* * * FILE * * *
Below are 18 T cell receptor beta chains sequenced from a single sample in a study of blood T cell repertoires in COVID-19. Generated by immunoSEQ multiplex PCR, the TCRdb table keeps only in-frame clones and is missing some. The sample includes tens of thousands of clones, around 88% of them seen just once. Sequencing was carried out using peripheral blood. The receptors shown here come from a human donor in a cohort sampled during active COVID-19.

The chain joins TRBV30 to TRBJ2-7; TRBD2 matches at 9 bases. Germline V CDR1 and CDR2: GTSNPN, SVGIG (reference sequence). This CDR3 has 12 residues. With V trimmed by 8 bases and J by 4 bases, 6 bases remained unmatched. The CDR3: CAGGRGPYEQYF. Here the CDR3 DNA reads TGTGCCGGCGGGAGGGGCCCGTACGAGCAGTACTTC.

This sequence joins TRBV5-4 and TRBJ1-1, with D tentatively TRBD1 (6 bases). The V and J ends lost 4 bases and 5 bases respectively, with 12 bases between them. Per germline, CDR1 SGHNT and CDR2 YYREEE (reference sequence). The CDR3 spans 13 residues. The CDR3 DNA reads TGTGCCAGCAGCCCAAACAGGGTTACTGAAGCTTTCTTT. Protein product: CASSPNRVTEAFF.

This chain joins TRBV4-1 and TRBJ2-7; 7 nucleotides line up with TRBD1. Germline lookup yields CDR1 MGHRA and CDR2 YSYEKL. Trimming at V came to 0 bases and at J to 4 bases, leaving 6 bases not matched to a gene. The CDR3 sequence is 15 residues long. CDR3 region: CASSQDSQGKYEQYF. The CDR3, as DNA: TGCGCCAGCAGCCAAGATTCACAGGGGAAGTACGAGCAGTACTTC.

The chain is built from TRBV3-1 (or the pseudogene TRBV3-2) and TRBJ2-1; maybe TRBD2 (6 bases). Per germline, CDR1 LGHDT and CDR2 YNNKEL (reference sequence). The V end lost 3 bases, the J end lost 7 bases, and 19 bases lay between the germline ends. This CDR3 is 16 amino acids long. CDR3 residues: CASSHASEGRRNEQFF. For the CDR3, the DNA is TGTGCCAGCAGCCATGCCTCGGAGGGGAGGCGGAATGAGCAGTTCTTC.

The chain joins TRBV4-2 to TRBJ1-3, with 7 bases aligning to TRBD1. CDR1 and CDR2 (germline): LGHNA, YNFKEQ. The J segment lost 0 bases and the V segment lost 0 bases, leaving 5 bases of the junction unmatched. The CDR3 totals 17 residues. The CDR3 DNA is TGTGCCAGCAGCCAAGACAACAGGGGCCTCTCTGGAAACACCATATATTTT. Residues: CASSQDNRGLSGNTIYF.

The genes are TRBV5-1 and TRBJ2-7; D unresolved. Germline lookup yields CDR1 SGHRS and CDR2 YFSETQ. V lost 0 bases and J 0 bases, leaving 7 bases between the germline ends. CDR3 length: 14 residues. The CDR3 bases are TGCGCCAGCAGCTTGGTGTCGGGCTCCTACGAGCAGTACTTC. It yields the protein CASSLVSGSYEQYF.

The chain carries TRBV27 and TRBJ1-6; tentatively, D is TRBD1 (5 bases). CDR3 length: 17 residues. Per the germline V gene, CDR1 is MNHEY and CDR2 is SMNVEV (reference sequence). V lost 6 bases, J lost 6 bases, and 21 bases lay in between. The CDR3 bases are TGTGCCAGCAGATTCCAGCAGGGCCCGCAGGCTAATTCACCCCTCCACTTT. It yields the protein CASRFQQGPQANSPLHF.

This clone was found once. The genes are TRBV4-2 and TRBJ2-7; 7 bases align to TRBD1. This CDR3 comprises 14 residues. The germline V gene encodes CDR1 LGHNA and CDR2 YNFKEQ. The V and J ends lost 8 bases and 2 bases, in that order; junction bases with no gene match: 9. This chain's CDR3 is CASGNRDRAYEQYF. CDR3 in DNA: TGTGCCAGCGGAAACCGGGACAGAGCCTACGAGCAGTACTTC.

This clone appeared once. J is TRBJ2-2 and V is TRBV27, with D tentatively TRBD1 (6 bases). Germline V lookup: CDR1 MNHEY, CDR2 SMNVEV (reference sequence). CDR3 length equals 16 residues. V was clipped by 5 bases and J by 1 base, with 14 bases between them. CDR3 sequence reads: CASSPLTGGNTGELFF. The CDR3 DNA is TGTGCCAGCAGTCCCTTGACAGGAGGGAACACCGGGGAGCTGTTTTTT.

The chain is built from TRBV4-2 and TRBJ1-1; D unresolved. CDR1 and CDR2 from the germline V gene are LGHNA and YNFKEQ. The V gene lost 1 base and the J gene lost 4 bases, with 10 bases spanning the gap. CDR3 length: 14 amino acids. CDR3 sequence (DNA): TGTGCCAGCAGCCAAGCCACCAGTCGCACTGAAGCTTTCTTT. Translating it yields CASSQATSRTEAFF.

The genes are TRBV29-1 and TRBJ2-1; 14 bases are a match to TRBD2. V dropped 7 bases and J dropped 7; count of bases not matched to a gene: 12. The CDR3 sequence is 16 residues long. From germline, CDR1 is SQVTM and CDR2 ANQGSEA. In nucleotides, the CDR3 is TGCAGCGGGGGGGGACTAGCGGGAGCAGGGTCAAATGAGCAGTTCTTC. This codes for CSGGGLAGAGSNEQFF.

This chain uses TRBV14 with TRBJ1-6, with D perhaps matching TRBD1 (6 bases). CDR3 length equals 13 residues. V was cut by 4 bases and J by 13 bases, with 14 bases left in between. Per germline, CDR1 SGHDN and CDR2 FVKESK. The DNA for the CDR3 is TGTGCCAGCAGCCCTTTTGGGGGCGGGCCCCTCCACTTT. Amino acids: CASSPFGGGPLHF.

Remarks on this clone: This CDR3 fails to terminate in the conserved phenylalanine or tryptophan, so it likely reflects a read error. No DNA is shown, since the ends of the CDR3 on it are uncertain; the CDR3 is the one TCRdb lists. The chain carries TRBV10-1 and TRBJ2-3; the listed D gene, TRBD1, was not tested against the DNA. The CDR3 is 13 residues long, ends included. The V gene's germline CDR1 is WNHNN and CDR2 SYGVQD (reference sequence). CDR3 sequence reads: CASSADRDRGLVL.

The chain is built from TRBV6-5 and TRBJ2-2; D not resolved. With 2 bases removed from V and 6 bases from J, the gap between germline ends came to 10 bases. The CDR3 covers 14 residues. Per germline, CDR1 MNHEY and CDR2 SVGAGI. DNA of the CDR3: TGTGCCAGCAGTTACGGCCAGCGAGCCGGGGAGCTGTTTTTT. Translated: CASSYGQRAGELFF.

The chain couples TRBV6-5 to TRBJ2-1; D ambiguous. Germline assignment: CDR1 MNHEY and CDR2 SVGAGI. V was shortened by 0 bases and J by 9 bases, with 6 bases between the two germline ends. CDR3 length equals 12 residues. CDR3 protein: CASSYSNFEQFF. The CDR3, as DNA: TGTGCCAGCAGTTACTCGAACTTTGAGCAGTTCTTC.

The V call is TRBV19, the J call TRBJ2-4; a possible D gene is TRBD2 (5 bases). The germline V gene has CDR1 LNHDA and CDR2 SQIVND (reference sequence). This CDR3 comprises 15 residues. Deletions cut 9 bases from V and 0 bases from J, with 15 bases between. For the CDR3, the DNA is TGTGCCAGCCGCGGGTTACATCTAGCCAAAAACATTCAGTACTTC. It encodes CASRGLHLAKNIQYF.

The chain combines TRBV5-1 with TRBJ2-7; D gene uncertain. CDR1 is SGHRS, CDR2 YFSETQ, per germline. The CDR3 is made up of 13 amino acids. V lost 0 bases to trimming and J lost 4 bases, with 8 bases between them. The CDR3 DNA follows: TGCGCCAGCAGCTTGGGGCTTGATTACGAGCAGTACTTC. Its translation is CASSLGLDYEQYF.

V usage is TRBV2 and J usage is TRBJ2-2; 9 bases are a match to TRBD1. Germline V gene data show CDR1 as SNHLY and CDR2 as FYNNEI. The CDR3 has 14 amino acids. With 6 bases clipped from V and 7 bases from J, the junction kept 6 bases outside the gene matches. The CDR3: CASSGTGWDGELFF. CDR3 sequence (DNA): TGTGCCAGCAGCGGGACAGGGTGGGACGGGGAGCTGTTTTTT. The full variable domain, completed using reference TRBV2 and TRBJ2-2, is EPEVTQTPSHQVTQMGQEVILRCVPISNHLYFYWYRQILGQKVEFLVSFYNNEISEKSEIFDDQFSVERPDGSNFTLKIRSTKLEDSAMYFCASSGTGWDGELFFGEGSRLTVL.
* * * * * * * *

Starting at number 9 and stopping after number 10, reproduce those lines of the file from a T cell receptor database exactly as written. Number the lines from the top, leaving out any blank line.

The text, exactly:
This clone was found once. The genes are TRBV4-2 and TRBJ2-7; 7 bases align to TRBD1. This CDR3 comprises 14 residues. The germline V gene encodes CDR1 LGHNA and CDR2 YNFKEQ. The V and J ends lost 8 bases and 2 bases, in that order; junction bases with no gene match: 9. This chain's CDR3 is CASGNRDRAYEQYF. CDR3 in DNA: TGTGCCAGCGGAAACCGGGACAGAGCCTACGAGCAGTACTTC.

This clone appeared once. J is TRBJ2-2 and V is TRBV27, with D tentatively TRBD1 (6 bases). Germline V lookup: CDR1 MNHEY, CDR2 SMNVEV (reference sequence). CDR3 length equals 16 residues. V was clipped by 5 bases and J by 1 base, with 14 bases between them. CDR3 sequence reads: CASSPLTGGNTGELFF. The CDR3 DNA is TGTGCCAGCAGTCCCTTGACAGGAGGGAACACCGGGGAGCTGTTTTTT.